Following a few
simple basics will greatly benefit your trees
Trimming trees at the right time
You may have
heard the old saying about tree trimming that goes something like
this "Trim trees anytime your saw is sharp." This may be true
when it comes to removing broken and dead branches, but in many
cases timing is very important.
Trimming flowering trees: "Timing, timing, timing!"
Most flowering trees
set their blossoms the year before they bloom. Therefore, they won't bloom if these
flower buds are trimmed off the tree. The best rule is to
always trim flowering
trees within 3 weeks of when they finish blooming. That should
prevent you from inadvertently removing buds containing next year's
Removing this Weeping Cherry branch in the
of the year removes
the branch AND
the 'flower show' for next Spring
A few other trees that shouldn't be pruned
at certain times of the
year are listed below:
- Maples trimmed at certain times of the year will "bleed"
or drip from the pruning cuts. Bleeding is most likely to occur
when Maples are prunied in the seasons just before and right
after winter. Studies indicate that "bleeding" doesn't
hurt the tree, so it becomes more of a cosmetic issue. If you want to prune
Maples without bleeding,
it must be pruned when it is fully dormant in the middle of wwinter, or
during late spring or summer when it's in full leaf.
- If you trim Dogwoods in April or May, it will make them more
susceptible to the dogwood borer. This insect severely damages the vascular system
of the tree after boring into the trunk.
- Oaks should be not be
trimmed from April thru October, due to the prevalence of Oak Wilt disease
pathogens during that time frame.
Severely cutting back major branches causes weak growth in the
form of multiple branches that grow straight up,
natural structure of the tree. These fast growing shoots are
known as 'water sprouts.' Similar shoots, called 'suckers,'
grow from the
roots of some trees, especially Crabapples
This Silver Maple was
'Topped' a few years ago
Topping: Our number one choice of "trees not to plant" is Silver Maple (Acer
saccharinum). Their rapid growth may be desirable to some for the
first 20 years, but after that most homeowners are forced to make a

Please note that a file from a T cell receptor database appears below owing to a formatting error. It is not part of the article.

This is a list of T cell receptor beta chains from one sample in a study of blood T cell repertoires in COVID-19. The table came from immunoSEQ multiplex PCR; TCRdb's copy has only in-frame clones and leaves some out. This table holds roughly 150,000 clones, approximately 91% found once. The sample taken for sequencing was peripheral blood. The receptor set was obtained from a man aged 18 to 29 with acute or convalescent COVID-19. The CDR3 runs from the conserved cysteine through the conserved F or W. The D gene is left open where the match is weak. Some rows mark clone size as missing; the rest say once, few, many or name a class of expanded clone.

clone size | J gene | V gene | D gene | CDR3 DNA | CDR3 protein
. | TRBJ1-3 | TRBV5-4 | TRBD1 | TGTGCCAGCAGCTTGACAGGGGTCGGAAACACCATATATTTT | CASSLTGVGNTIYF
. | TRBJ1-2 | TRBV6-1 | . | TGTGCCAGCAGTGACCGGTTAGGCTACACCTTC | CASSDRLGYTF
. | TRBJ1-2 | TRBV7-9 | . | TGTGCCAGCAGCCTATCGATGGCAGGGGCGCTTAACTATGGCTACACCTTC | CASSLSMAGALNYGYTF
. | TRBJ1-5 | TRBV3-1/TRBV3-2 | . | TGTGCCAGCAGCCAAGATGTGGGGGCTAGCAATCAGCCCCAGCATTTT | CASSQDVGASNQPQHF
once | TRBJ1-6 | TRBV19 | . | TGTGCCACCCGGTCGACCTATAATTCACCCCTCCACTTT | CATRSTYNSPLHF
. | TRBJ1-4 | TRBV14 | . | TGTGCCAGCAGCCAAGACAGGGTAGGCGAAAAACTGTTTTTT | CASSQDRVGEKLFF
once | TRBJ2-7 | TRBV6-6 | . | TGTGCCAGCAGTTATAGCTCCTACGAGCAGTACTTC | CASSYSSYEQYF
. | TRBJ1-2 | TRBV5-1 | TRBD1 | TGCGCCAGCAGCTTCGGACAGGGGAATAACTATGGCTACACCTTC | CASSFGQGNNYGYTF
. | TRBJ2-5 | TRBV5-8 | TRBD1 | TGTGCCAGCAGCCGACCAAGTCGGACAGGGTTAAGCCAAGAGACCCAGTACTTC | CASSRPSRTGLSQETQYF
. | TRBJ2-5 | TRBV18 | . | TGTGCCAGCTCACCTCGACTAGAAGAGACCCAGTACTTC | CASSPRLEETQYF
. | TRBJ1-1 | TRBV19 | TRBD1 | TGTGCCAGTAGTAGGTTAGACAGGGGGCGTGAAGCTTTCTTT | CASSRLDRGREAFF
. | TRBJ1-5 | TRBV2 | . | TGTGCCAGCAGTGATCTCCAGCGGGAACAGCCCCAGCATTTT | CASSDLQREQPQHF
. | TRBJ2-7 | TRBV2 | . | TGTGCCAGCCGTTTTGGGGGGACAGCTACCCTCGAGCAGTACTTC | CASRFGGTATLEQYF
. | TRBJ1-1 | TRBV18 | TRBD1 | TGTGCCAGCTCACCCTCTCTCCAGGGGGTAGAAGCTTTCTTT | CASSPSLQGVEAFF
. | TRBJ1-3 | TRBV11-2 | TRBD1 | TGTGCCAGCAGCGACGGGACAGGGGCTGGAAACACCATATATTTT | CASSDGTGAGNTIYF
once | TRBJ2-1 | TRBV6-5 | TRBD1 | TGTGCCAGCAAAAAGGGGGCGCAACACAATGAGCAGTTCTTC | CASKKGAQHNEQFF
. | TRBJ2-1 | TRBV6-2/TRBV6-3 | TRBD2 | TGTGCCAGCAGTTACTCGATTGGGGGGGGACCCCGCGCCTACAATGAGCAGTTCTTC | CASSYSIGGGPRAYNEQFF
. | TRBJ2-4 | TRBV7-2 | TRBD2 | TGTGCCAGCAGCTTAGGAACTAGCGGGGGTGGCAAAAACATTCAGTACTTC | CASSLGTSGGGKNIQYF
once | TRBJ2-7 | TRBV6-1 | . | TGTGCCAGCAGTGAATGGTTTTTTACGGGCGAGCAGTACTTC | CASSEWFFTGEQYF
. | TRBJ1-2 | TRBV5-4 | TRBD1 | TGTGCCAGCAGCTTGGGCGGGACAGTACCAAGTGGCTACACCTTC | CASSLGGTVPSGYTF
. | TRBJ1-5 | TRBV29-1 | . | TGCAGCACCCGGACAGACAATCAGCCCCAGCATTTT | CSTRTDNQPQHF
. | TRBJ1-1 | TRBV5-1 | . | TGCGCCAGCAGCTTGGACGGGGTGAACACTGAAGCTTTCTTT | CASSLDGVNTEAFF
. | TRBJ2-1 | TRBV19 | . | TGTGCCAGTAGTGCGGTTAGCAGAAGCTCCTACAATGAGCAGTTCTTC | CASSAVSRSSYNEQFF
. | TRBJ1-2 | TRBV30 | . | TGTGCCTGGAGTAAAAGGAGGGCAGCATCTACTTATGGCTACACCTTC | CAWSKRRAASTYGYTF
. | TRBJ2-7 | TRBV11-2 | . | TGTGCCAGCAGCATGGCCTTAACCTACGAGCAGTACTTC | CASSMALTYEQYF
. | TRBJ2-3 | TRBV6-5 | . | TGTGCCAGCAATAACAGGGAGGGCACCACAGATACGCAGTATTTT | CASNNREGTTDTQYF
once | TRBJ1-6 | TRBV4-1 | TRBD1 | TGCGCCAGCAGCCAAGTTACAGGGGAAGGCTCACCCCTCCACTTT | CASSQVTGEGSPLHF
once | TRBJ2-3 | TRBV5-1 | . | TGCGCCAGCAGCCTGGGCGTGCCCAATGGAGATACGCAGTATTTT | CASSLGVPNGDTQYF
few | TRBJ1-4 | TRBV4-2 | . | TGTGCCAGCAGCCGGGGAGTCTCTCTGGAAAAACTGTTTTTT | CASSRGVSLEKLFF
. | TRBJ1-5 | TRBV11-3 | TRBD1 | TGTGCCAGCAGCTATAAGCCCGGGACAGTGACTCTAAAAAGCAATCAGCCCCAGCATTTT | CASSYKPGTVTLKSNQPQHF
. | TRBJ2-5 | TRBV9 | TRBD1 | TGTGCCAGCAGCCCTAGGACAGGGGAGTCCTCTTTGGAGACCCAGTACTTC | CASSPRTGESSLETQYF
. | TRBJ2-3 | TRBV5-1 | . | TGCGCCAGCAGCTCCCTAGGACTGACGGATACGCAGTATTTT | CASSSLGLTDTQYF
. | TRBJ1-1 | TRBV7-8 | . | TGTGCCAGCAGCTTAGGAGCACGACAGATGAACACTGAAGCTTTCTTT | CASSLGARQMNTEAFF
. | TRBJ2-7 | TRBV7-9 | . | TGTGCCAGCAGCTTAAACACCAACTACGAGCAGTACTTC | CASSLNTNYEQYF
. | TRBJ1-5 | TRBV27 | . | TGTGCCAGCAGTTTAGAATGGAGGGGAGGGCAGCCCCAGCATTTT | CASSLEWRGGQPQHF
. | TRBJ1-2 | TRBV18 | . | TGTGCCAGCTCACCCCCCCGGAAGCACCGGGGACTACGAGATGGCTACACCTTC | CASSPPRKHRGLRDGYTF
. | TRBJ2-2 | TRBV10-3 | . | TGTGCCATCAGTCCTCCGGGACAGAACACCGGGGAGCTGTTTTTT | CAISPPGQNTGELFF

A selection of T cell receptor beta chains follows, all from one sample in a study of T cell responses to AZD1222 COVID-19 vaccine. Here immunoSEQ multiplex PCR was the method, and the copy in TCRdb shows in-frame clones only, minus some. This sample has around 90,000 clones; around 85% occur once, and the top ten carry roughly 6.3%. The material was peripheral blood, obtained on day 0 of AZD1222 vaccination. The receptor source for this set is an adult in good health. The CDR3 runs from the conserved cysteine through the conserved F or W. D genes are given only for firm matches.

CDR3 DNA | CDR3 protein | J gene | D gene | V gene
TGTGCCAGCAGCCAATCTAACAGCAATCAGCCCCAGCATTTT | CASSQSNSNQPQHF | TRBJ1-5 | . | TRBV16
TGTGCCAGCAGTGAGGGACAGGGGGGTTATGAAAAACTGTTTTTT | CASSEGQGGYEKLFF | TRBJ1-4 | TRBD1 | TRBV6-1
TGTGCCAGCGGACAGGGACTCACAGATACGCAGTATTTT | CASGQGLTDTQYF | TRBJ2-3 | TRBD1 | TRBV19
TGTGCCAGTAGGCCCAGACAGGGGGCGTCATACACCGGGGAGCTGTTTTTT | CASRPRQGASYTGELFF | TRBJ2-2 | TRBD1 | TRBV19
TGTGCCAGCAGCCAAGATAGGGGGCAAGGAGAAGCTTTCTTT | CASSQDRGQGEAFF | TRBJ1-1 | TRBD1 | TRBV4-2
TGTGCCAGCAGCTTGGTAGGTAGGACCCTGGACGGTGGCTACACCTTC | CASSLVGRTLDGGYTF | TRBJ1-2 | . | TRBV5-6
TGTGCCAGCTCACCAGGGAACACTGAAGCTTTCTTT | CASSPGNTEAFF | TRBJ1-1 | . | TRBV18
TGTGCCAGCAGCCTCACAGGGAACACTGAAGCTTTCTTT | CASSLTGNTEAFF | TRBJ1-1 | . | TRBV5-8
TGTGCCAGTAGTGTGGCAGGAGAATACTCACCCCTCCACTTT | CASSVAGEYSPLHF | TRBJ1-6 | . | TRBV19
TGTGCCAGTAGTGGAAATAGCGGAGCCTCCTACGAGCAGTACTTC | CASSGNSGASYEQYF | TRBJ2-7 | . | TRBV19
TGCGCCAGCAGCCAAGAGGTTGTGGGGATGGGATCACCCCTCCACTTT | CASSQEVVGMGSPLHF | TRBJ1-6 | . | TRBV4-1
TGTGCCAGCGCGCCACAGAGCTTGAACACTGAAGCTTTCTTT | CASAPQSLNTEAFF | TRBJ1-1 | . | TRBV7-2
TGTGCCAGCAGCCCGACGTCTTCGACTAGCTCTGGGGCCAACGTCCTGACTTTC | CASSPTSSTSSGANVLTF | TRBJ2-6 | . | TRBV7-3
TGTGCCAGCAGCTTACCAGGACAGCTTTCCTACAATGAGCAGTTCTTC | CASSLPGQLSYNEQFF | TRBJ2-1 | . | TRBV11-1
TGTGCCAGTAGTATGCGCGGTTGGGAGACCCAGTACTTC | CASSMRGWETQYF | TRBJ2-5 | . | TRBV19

decision; trim-it or remove-it. Unfortunately, the decision is
usually to trim-it using a method known as "topping." Topping
creates a "hat rack" appearance and forever ruins the branching
structure of the tree. A profusion of weak growth known as "water
sprouts" is created at each cut. Where there was once a well-formed
branch, there are soon 5 or 10 sprouts that grow straight up, faster
than ever. Homeowners are then forced into the vicious cycle of
topping the tree again, every few years.
SOLUTION: Remove overgrown silver maple trees and plant a more desirable tree
Trimming trees in the right place
One of the biggest pruning mistakes
is cutting off branches in the wrong
place. Amateurs tend to leave too much of a stub when
removing branches. Once the stub dies off, it
creates an entry point for disease pathogens and destructive insects.
Unlike human beings, trees don't regenerate tissue. While
our skin replaces itself, trees grow new tissue around
wounds and compartmentalizes them. Once a a tree
compartmentalizes an old wound, it has a much better chance
Efforts should also be made not to wound
tree trunks with lawnmowers, tractors and other machines. Trunk
wounds create opportunities for destructive fungi.
A natural defense system is built into trees, in the swollen area at
the base of branches,
known as the "collar" -- right where the trunk intersects
the branch. Flush cuts are
important to make, provided you don't remove
the collar. Proper pruning cuts should be made just beyond the collar,
leaving a stub, but still leaving the swollen area.
Two branch cuts (bottom of photo) are already walled off with
callus tissue, while the long branch stub (top left in photo)
is preventing callus
tissue from closing over the wound
Removing a tree branch
Steps for sawing-off a tree
one or two feet from the trunk, make an undercut one-third
of the way up through the bottom of the branch. Your saw will get pinched
if you cut too far up.
- Make your second cut
completely through the branch from the top
side, about three inches out the branch from your first.
should allow the
branch to fall away without tearing the branch bark into the
Safe - Never do tree trimming or removal work that should be done by a
professional. Heavy tree branches can seriously injure you
in a split-second!
Never use a ladder for trimming trees. This is asking to get hurt!
Tie into the tree in 2 places, using professional grade equipment
1) Use a safety line through a strong crotch
in the top of the tree
2) The strap on your saddle (designed for tree climbing).
Be sure to properly "notch" a tree trunk
when you are felling it. Kickback can kill you!
Take a class in chain saw safety and operation. Wear
safety chaps lined with material that will
protect your legs.
Eye protection and a hardhat should be worn (also wear ear protection).
- False economy --
Hire a professional for jobs you can't handle -- it's really
not worth getting seriously hurt, or damaging expensive
property, just to "save money."
While these branch stubs might make good steps
up to a tree house,
they should be removed for the health of the tree. However, leave
the swollen area at the base of the branch (known as the
"collar") and don't paint the cut.
Black Walnut Trees and